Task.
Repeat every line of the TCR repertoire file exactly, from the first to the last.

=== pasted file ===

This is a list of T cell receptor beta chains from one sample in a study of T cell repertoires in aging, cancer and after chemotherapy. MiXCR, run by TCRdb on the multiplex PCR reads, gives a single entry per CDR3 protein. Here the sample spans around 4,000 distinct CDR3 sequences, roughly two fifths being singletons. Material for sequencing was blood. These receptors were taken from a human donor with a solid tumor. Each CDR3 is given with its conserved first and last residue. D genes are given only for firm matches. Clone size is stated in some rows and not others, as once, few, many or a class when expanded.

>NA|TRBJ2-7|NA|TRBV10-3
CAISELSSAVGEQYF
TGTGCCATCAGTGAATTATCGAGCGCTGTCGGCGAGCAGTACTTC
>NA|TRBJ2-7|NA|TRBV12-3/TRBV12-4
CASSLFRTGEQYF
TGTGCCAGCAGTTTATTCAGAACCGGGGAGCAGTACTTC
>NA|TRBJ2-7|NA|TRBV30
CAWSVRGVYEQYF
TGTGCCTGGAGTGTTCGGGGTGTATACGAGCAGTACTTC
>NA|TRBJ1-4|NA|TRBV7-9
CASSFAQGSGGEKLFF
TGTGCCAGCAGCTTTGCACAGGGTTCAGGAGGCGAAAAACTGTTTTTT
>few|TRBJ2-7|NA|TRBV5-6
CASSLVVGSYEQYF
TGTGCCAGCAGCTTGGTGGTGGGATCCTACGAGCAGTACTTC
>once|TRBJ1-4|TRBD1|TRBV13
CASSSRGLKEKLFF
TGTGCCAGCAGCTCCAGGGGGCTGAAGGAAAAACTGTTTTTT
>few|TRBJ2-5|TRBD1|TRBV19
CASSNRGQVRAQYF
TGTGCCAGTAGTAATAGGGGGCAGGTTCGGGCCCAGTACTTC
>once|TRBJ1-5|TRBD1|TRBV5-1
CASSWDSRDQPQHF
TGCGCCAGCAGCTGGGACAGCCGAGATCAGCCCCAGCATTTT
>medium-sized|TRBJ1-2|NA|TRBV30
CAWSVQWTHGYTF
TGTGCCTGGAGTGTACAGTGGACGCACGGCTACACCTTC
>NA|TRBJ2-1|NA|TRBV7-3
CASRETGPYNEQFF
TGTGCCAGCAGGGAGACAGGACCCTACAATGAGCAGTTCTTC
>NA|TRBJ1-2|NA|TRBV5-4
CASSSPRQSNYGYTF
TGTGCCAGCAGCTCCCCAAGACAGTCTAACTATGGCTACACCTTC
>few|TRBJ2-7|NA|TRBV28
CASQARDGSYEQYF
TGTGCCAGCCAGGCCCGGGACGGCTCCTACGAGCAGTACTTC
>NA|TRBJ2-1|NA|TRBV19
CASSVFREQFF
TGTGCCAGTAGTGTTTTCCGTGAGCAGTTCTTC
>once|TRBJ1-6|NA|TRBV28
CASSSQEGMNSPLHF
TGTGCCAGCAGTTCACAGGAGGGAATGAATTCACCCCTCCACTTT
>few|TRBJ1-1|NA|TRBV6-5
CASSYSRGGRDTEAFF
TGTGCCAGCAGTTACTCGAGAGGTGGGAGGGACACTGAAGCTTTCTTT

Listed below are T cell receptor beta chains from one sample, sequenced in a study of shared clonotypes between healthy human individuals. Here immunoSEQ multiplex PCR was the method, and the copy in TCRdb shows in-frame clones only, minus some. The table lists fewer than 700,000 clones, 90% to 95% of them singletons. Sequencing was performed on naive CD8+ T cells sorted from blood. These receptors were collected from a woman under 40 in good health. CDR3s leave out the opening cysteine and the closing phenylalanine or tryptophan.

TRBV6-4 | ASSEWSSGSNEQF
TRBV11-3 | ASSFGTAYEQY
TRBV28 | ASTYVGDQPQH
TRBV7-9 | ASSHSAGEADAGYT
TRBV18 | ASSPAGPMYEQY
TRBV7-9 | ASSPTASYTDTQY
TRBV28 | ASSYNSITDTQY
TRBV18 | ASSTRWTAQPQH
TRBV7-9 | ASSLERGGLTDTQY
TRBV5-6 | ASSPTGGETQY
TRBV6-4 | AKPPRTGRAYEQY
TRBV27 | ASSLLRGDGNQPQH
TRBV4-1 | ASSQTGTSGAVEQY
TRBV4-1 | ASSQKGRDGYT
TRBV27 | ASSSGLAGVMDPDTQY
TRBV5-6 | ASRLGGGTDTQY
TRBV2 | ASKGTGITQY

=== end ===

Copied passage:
This is a list of T cell receptor beta chains from one sample in a study of T cell repertoires in aging, cancer and after chemotherapy. MiXCR, run by TCRdb on the multiplex PCR reads, gives a single entry per CDR3 protein. Here the sample spans around 4,000 distinct CDR3 sequences, roughly two fifths being singletons. Material for sequencing was blood. These receptors were taken from a human donor with a solid tumor. Each CDR3 is given with its conserved first and last residue. D genes are given only for firm matches. Clone size is stated in some rows and not others, as once, few, many or a class when expanded.

>NA|TRBJ2-7|NA|TRBV10-3
CAISELSSAVGEQYF
TGTGCCATCAGTGAATTATCGAGCGCTGTCGGCGAGCAGTACTTC
>NA|TRBJ2-7|NA|TRBV12-3/TRBV12-4
CASSLFRTGEQYF
TGTGCCAGCAGTTTATTCAGAACCGGGGAGCAGTACTTC
>NA|TRBJ2-7|NA|TRBV30
CAWSVRGVYEQYF
TGTGCCTGGAGTGTTCGGGGTGTATACGAGCAGTACTTC
>NA|TRBJ1-4|NA|TRBV7-9
CASSFAQGSGGEKLFF
TGTGCCAGCAGCTTTGCACAGGGTTCAGGAGGCGAAAAACTGTTTTTT
>few|TRBJ2-7|NA|TRBV5-6
CASSLVVGSYEQYF
TGTGCCAGCAGCTTGGTGGTGGGATCCTACGAGCAGTACTTC
>once|TRBJ1-4|TRBD1|TRBV13
CASSSRGLKEKLFF
TGTGCCAGCAGCTCCAGGGGGCTGAAGGAAAAACTGTTTTTT
>few|TRBJ2-5|TRBD1|TRBV19
CASSNRGQVRAQYF
TGTGCCAGTAGTAATAGGGGGCAGGTTCGGGCCCAGTACTTC
>once|TRBJ1-5|TRBD1|TRBV5-1
CASSWDSRDQPQHF
TGCGCCAGCAGCTGGGACAGCCGAGATCAGCCCCAGCATTTT
>medium-sized|TRBJ1-2|NA|TRBV30
CAWSVQWTHGYTF
TGTGCCTGGAGTGTACAGTGGACGCACGGCTACACCTTC
>NA|TRBJ2-1|NA|TRBV7-3
CASRETGPYNEQFF
TGTGCCAGCAGGGAGACAGGACCCTACAATGAGCAGTTCTTC
>NA|TRBJ1-2|NA|TRBV5-4
CASSSPRQSNYGYTF
TGTGCCAGCAGCTCCCCAAGACAGTCTAACTATGGCTACACCTTC
>few|TRBJ2-7|NA|TRBV28
CASQARDGSYEQYF
TGTGCCAGCCAGGCCCGGGACGGCTCCTACGAGCAGTACTTC
>NA|TRBJ2-1|NA|TRBV19
CASSVFREQFF
TGTGCCAGTAGTGTTTTCCGTGAGCAGTTCTTC
>once|TRBJ1-6|NA|TRBV28
CASSSQEGMNSPLHF
TGTGCCAGCAGTTCACAGGAGGGAATGAATTCACCCCTCCACTTT
>few|TRBJ1-1|NA|TRBV6-5
CASSYSRGGRDTEAFF
TGTGCCAGCAGTTACTCGAGAGGTGGGAGGGACACTGAAGCTTTCTTT

Listed below are T cell receptor beta chains from one sample, sequenced in a study of shared clonotypes between healthy human individuals. Here immunoSEQ multiplex PCR was the method, and the copy in TCRdb shows in-frame clones only, minus some. The table lists fewer than 700,000 clones, 90% to 95% of them singletons. Sequencing was performed on naive CD8+ T cells sorted from blood. These receptors were collected from a woman under 40 in good health. CDR3s leave out the opening cysteine and the closing phenylalanine or tryptophan.

TRBV6-4 | ASSEWSSGSNEQF
TRBV11-3 | ASSFGTAYEQY
TRBV28 | ASTYVGDQPQH
TRBV7-9 | ASSHSAGEADAGYT
TRBV18 | ASSPAGPMYEQY
TRBV7-9 | ASSPTASYTDTQY
TRBV28 | ASSYNSITDTQY
TRBV18 | ASSTRWTAQPQH
TRBV7-9 | ASSLERGGLTDTQY
TRBV5-6 | ASSPTGGETQY
TRBV6-4 | AKPPRTGRAYEQY
TRBV27 | ASSLLRGDGNQPQH
TRBV4-1 | ASSQTGTSGAVEQY
TRBV4-1 | ASSQKGRDGYT
TRBV27 | ASSSGLAGVMDPDTQY
TRBV5-6 | ASRLGGGTDTQY
TRBV2 | ASKGTGITQY